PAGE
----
Latest UK Voting Intention
(April 27)

April 27, 2020
R&WS Research Team
Conservative Party | GB Politics | Labour Party | Voting Intention

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Redfield & Wilton Strategies latest voting intention poll conducted on Sunday the 26th of April finds the Conservative Party leading the Labour Party by 17%. This poll comes a bit more than one month after Prime Minister Boris Johnson announced nationwide lockdown measures. The full numbers with their changes from our previous poll on the 17th of April are as follows:

Conservatives 50% (-2)
Labour 33% (+2)
Liberal Democrat 7% (-1)
Scottish National Party 5% (–)
Plaid Cymru 0% (-1)
Green 4% (+1)
Other 1% (-1)

As with our previous poll, a significant share of our sample said they would either not vote (5%) or would not know how they would vote (15%). Likelihood to vote decreased compared to last time, with 6% fewer respondents altogether saying either that they were ‘certain’ to vote or that they will ‘probably’ vote.[1]

Looking at specific parties, 2% more of those who voted Labour in 2019 this time stated they were certain to vote compared to our last poll. Meanwhile, 8% fewer of 2019 Conservative voters said they were certain to vote. As such, the extent to which likelihood to vote extends the Conservatives’ overall lead slightly declined.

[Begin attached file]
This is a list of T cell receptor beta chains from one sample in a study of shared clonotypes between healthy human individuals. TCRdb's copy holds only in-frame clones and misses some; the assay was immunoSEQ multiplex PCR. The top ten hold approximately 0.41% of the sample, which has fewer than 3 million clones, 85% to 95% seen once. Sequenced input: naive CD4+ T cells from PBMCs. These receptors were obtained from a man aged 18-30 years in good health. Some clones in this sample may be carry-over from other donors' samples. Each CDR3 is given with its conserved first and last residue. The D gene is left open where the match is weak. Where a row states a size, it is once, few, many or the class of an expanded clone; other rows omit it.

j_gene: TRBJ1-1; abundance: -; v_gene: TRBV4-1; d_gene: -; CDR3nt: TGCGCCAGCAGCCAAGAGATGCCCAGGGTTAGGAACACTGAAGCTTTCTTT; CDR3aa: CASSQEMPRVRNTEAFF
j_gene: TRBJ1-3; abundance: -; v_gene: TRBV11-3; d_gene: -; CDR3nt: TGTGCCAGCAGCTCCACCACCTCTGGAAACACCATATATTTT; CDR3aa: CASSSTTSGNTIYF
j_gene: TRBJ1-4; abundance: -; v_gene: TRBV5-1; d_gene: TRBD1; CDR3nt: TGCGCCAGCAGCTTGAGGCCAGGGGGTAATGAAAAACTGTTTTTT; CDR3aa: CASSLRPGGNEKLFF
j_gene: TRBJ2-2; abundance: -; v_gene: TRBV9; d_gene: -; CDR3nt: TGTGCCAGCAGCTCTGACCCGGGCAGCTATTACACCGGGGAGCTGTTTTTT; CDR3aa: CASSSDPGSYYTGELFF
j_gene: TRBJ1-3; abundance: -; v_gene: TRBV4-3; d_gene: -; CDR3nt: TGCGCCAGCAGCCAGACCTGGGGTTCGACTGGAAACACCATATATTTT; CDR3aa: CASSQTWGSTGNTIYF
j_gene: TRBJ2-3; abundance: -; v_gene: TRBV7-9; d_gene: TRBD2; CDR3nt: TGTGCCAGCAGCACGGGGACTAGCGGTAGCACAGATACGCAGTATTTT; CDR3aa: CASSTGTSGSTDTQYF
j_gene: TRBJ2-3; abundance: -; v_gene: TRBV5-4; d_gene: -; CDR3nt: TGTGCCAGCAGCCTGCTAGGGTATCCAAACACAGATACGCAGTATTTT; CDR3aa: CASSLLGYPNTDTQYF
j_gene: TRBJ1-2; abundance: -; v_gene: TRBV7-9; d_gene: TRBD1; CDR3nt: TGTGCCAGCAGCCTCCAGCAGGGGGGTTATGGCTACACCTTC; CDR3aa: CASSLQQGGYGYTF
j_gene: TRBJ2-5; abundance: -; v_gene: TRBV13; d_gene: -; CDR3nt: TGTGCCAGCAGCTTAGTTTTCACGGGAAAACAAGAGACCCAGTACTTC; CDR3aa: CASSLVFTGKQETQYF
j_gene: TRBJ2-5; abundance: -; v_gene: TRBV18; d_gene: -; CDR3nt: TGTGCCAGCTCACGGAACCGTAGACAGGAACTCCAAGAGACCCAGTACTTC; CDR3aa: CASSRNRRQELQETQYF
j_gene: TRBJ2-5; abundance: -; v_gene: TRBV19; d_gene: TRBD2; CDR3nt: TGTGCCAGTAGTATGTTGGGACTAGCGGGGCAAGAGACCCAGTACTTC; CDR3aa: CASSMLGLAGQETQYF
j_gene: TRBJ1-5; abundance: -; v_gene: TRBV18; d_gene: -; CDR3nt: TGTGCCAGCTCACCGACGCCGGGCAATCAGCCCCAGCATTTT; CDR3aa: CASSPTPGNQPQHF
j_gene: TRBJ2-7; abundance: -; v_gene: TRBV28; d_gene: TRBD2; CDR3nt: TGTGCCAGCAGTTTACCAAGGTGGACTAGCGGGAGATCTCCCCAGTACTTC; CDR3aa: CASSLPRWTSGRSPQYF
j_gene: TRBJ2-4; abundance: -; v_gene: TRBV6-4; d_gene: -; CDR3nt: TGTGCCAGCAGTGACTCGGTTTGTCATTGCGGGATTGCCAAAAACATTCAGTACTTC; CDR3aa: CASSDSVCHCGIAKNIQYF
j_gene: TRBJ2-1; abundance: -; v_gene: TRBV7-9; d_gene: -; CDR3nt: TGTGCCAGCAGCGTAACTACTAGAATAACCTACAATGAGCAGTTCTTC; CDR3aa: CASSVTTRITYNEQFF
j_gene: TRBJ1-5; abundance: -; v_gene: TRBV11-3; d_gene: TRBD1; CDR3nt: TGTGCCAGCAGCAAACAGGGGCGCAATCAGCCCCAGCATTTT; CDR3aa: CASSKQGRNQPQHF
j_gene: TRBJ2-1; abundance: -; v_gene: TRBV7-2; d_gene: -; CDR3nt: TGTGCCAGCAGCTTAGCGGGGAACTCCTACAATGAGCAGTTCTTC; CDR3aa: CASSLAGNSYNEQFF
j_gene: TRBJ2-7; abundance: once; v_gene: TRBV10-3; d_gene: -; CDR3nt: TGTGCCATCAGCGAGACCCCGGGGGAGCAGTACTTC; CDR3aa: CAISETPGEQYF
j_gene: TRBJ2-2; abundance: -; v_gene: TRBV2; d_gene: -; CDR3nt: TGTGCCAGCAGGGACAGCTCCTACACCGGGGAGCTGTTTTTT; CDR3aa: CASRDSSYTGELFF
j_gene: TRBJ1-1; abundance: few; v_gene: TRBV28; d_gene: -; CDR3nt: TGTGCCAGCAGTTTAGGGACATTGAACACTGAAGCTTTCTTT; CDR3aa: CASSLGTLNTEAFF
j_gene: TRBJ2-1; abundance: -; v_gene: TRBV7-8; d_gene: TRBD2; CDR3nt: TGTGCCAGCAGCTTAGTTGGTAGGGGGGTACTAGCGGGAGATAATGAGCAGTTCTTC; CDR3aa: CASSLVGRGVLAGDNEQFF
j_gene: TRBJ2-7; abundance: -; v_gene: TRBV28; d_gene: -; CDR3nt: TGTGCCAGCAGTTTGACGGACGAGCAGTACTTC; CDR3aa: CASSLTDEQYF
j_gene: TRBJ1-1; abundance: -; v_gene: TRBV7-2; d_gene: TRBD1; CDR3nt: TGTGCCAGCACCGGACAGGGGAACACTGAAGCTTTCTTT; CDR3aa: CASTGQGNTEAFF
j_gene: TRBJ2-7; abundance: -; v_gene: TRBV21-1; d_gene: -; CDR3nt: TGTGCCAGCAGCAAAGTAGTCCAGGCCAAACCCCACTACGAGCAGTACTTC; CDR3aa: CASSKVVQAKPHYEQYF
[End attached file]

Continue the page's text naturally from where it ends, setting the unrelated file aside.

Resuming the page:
Altogether, we see a slight but unsubstantial decrease in support for the Conservatives. However, these changes are so slight, such that we cannot determine if any recent events have had a measurable impact in voting intention.

[1] Note, when we ask respondents for their likelihood to vote, we typically ask for their likelihood to vote in general election to take place ‘tomorrow.’ Due to the coronavirus crisis, we have re-phrased this question to the ‘near future, when it is safe for an election to be held again.

[2] Due to rounding, percentages may add up to 99 or 101.

To find out more information about this research contact our research team. Redfield & Wilton Strategies is a member of the British Polling Council and abides by its rules. Follow us on Twitter

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